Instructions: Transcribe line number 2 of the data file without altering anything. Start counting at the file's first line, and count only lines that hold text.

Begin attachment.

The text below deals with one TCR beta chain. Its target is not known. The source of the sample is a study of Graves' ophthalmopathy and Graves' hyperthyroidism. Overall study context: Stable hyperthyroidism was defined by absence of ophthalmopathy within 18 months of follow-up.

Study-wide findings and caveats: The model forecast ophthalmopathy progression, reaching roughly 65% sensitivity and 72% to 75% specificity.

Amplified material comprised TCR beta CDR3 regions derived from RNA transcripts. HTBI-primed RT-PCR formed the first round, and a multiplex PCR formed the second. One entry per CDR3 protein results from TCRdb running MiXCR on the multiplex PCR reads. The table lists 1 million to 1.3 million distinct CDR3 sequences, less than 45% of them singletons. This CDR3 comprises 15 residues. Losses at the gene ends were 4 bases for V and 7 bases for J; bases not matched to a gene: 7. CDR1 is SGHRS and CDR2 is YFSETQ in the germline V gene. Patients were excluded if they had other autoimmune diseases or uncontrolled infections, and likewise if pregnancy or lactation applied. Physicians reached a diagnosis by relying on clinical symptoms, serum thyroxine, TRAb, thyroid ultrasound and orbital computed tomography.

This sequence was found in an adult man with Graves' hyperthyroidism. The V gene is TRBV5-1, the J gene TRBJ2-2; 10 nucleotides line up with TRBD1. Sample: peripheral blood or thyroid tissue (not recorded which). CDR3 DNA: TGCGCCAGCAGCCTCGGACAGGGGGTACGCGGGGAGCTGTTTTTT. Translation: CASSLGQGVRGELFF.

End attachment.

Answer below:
Study-wide findings and caveats: The model forecast ophthalmopathy progression, reaching roughly 65% sensitivity and 72% to 75% specificity.